How to know lien from loan, and what to keep in mind when buying and selling a vehicle
If you’ve been approved for a car loan you’re likely to encounter the term “lien,” but the chances you’ll know what it means may not be quite so great.
A lien on a car is like a safeguard for the lender or other interested party. When you take out an auto loan, a lien is created, which is a lender’s legal right to possession of the vehicle until the loan is repaid.
That means if you default on the loan, like failing to make payments, the lender can repossess the car, which acts as their collateral.
Because the loan is secured against the vehicle, the lienholder can also insist the asset is protected, so the borrower is normally required to take out full insurance coverage – both collision and comprehensive insurance.
With car loans, the lender usually files for a lien with the state department of motor vehicles (DMV), which creates a public record. In some cases, besides being the lienholder, the auto lender may also hold the vehicle title.
When the loan is paid off, the car lien is released. The process for this can vary by state but, generally, the lienholder sends a release document to the state DMV, where the title is updated to show the release and then sent to you. You may receive a copy of the lien release document from the lender, too. You now own the vehicle free and clear.
When buying or selling a vehicle, a lien is something that deserves some attention to ensure there are no surprises after the transaction. Keep these tips in mind.
What to know when buying a car
Buying a brand new car will be straightforward in this matter – you know it’s unencumbered by an existing lien because you’re the first owner. Buying a used car can be different so consider checking if there’s an outstanding lien on the vehicle. Purchasing a car with a lien may mean having to pay off the associated balance yourself, or leave the door open to the possibility of repossession.
There are various ways to check for a lien on a car:
- View the vehicle title for details of any past and current liens. Bear in mind the information on titles will vary state to state.
- Asking the seller for a copy of the lien release document may also help.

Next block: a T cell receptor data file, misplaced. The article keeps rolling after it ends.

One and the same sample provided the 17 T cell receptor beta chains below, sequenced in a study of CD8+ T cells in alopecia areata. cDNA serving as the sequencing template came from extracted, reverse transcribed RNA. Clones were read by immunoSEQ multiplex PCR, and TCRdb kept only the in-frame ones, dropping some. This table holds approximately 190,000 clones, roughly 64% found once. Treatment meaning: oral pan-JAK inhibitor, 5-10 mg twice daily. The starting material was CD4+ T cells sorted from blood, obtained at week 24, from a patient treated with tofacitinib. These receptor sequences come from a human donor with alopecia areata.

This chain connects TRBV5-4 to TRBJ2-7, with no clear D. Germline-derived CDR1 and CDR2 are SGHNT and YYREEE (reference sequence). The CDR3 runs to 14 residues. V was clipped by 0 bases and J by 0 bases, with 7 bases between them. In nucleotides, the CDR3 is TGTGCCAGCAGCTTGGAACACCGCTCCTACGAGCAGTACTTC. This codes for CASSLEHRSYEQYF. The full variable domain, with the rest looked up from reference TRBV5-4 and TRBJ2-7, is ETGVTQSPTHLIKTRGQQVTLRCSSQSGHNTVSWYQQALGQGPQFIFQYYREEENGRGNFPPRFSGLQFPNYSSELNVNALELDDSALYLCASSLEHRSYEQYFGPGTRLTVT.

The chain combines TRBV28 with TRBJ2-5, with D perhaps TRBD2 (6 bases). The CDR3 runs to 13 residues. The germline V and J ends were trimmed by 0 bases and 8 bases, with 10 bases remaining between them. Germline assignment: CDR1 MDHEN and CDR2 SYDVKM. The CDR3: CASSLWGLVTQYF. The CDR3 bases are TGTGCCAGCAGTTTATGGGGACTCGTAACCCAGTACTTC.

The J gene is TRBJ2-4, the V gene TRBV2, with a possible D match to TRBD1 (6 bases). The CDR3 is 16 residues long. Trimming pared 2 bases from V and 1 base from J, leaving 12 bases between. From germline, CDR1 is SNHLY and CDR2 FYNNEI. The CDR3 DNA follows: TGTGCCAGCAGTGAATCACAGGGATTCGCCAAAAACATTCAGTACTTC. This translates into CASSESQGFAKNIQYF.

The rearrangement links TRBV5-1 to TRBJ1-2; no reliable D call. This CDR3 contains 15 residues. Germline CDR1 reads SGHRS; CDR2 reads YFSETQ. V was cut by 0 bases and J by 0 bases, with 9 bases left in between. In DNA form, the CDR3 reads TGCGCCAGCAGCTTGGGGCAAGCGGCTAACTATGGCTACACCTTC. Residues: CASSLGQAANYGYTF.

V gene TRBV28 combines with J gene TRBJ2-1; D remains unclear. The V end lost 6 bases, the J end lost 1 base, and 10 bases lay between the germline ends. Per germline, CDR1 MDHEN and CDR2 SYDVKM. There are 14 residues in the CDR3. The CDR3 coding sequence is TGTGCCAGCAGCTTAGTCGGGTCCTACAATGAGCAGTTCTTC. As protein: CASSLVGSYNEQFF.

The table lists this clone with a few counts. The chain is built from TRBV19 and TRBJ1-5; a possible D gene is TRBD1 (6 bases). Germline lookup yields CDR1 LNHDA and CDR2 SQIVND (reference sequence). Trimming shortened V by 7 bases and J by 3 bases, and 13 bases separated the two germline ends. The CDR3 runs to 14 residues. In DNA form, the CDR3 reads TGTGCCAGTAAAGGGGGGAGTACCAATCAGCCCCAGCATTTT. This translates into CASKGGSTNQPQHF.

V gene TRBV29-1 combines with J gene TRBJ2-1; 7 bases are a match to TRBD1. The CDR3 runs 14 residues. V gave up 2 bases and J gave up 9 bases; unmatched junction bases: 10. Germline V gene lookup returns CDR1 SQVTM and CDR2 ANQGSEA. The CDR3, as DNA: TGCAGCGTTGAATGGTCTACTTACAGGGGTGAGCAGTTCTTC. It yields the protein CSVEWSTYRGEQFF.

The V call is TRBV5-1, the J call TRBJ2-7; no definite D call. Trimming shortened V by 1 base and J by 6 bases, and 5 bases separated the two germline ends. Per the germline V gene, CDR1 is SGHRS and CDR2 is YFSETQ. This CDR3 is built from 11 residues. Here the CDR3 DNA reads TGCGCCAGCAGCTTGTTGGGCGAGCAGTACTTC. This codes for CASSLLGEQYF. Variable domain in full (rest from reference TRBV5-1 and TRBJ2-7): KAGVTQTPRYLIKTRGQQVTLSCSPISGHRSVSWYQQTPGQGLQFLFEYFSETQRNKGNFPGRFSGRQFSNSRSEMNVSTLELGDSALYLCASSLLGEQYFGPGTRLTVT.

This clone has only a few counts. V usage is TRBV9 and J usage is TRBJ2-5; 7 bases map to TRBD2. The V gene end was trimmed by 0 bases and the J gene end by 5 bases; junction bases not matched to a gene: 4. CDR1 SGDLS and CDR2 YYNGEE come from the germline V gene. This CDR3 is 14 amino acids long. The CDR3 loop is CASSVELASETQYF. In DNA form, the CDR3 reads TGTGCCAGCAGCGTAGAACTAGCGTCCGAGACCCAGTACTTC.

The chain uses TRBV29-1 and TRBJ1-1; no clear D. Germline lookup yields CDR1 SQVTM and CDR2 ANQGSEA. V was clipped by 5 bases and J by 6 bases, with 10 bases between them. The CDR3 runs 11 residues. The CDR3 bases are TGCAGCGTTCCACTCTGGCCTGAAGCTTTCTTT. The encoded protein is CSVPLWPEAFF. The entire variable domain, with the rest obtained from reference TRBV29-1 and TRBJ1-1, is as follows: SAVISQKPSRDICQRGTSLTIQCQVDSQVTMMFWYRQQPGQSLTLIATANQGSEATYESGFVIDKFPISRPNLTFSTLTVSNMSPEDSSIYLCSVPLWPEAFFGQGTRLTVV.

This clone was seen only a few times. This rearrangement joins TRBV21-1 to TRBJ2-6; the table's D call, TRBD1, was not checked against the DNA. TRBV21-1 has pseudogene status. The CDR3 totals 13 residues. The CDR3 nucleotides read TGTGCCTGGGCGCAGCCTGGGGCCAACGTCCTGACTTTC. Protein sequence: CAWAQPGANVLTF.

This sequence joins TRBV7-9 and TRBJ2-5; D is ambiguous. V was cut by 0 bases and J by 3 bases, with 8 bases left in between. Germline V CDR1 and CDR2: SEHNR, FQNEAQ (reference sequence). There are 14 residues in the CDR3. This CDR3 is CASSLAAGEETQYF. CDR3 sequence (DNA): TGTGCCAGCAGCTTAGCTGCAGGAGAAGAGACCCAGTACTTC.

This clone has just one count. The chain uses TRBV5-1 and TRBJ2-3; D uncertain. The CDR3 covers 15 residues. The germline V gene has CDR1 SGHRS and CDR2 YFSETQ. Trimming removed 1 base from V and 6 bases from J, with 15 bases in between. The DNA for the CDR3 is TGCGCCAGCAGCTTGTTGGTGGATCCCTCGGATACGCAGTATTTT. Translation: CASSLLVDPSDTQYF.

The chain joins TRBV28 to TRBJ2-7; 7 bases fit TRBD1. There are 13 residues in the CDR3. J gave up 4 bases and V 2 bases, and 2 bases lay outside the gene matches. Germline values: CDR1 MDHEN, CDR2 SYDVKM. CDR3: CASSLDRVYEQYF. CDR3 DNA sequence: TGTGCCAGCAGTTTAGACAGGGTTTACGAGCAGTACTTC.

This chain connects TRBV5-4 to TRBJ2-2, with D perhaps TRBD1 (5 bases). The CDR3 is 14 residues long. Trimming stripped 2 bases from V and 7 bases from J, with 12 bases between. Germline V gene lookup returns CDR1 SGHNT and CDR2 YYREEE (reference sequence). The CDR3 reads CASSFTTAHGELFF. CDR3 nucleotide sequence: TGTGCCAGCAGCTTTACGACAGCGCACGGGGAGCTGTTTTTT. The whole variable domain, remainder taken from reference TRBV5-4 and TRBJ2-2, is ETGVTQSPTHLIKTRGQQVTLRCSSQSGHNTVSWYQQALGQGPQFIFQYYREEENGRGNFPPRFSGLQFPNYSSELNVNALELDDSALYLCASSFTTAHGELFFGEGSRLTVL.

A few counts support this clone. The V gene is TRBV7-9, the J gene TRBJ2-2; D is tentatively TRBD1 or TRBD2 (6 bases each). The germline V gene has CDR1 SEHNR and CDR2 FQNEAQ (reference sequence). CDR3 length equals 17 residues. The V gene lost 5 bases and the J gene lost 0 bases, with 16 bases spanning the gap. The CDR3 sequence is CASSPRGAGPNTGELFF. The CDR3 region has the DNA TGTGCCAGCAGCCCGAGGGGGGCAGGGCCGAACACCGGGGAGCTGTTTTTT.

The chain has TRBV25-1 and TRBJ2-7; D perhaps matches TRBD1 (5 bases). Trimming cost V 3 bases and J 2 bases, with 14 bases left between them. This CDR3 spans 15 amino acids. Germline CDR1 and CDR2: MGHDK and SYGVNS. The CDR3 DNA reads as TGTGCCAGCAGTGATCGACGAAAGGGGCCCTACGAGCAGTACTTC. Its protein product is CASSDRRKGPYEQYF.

- Use the state DMV resources. There may be an online service available, enabling you to run a vehicle check with the vehicle identification number (VIN) from the model you’re interested in. Alternatively, visit a DMV office.
- Get a vehicle history check with an online provider like CarFax or AutoCheck. Besides revealing any outstanding liens, these reports provide details like whether the car was involved in an accident. There’s typically a charge for such services.
What to know when selling
When selling a vehicle, one option is simply to pay off the balance of the loan to release the lien. That might take place over the course of several months by adding to your normal payment amount to pay off the principal faster. An auto payoff calculator could help to gauge how the figures play out, including what you might save in interest payments. Alternatively, you may want to pay off what you owe in a single payment. You’ll need to get the payoff amount from the lender, and follow their steps for making the payment.
Another option is selling the vehicle to a dealer or private party and sorting out the lien arrangements at the same time. Taking the vehicle to the dealer you want to buy your next car from may be simpler, as they will work with you on the legal and financial steps. Sell your car to a private party and the onus will be on you to make the arrangements with the buyer.
Buying a car? Try financing online
If you’re looking to change vehicles and need financing for a new or used car, consider RoadLoans, the online, direct-lending platform of Santander Consumer USA.
RoadLoans accepts applications from people with all types and credit, whether they want to buy a vehicle from a dealership or private party, and provides instant loan decisions. If approved, you can shop for a car knowing the financing is already covered.
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